"That's her," said Rocannon, looking up from the Abridged Handy Pocket Guide to Intelligent Life-forms at the very tall, dark-skinned, yellow-haired woman who stood halfway down the long museum hail. She stood still and erect, crowned with bright hair, gazing at something in a display case. Around her fidgeted four uneasy and unattractive dwarves.
"I didn't know Fomaihaut II had all those people besides the trogs," said Ketho, the curator.
"I didn't either. There are even some 'Unconfirmed' species listed here, that they never contacted. Sounds like time for a more thorough survey mission to the place. Well, now at least we know what she is."
"I wish there were some way of knowing who she is ...
She was of an ancient family, a descendant of the first kings of the Angyar, and for all her poverty her hair shone with the pure, steadfast gold of her inheritance. The little people, the Fiia, bowed when she passed them, even when she was a barefoot child running in the fields, the light and fiery comet of her hair brightening the troubled winds of Kirien.
She was still very young when Durhal of Hallan saw her, courted her, and carried her away from the ruined towers and windy halls of her childhood to his own high home. In Hallan on the mountainside there was no comfort either, though splendor endured ... Continues...
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Most Helpful Customer Reviews
Le Guin shines far brighter in her novels than in these short stories, though some of them do capture that same magic.
Unlike Four Ways to Forgiveness, this is an uneven collection, a mixed bag of Le Guin's early short stories.My favorite are definitely the sci-fi stories: from Hainish cycle - Winter's King (a prequel to The Left Hand of Darkness), The Day Before the Revolution (a prequel to The Dispossessed: An Ambiguous Utopia), Vaster than Empires and More Slow (humans try to communicate with a different type of intelligence, reminiscent of Solaris); and independent - Nine Lives (about cloning) and The Field of Vision (explores mysterious structures on Mars).A couple of Earthsea shorts are great too - The Word of Unbinding and The Rule of Names. I wasn't sure I wanted to try Le Guin's fantasy before, but now I am certain I will, her magic system is quite interesting.The worst for me are the psychomyth category of stories (very much like Margo Lanagan's writing) and the acid-trippy ones. They are just weird and most of the time I didn't even understand them. The best in this bunch are - The Masters and The Ones Who Walk Away from Omelas, hard to explain what they are about though...Almost forgot, another good thing about the collection is that all stories are preceded by the author's introductions. Interesting to learn about Le Guin's creative process. She is a very smart woman.P.S. I would really appreciate if someone could explain Darkness Box to me. It seems to be a favorite of many readers, but I have absolutely no idea what happened in it.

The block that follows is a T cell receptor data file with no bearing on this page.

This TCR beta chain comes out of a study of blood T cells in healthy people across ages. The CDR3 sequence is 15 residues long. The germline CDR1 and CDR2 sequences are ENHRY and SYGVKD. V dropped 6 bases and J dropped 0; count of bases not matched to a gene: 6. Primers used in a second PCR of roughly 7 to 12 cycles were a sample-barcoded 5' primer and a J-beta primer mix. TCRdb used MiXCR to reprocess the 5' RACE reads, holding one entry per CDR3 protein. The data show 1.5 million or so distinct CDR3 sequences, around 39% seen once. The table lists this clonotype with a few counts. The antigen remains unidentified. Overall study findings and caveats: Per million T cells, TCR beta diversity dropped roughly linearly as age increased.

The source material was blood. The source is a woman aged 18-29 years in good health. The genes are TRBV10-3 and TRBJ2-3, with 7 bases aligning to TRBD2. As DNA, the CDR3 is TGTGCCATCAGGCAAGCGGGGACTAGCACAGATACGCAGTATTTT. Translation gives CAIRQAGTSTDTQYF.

In her foreword to this short story collection, Le Guin refers to it as a retrospective. 17 short stories are assembled here from the first 10-12 years of Le Guin's publication. They cover the period 1962 to 1974 and originally appeared in anthologies such as Orbit, New Dimensions and various magazines. I had read one or two of these stories several decades ago, but such time has passed that I have no real recollection of them other than the title. I picked this up primarily to read two Earthsea "prequel" stories, ones that were written before any of the Earthsea novels. However, I am discovering that there are a number of seminal stories in the book, including the first story "Semley's Necklace", which became the spring off point for [Rocannon's World], a novel I liked a lot as a youngster. It was a treat to read this and it had echoes of remembrance for me. There is also a brief mention of Rocannon in the story "Vaster than Empires and More Slow".In addition to the foreword to this collection from Le Guin, she prefaces each story within with background information about the story. This is a real bonus giving us insight into the writer's mind, trivia and ideas. I also liked discovering that Le Guin had a short story rejected from John Campbell at Astounding - and was proud of the rejection slip - she had written and submitted the story at the age of 12. It would be dozens of stories and about twenty years before a story of hers was finally published in Fantastic Magazine at the age of 32. Slightly annoying, though, was Le Guin's constant use of a term in relation to her writing, one I had never heard before and which perhaps she made up, and which really didn't have meaning to me: "Pschomyth". So her repeated references to something either being or not being a psychomyth was not instructive.What is possibly Le Guin's most famous or renowned short story, "The ones who walk away from Omelas" is included in this collection. This book provided the reason for the name Omelas. I was rather surprised. The story never rocked my world.The oldest story in the collection, "April in Paris" is nearly 50 years old as I write this, and it is a fairly good tale. The quality of the stories overall is somewhat uneven, and I was even bored a bit at times ("Darkness Box", "The Trip") and rather disinterested in some of the others. I didn't care for the style of writing in a number of the stories. The two Earthsea stories, which prompted me to read this collection were quite short (about 22 pgs total including the introductions by Le Guin) and are mostly of interest from a historical view as the beginnings of the Earthsea world. I'm surprised, though, that Le Guin did not set more short stories within Earthsea. The "Left hand of Darkness" related story "Winter's King" was interesting and quite good. My least favorite stories and the ones that felt the most dated were the stories told in a "hip" or with a bit of a trippy stream of consciousness manner. Overall this is an uneven collection that I expected to enjoy a lot more than I did. I'd rate it at the low end of my average reading.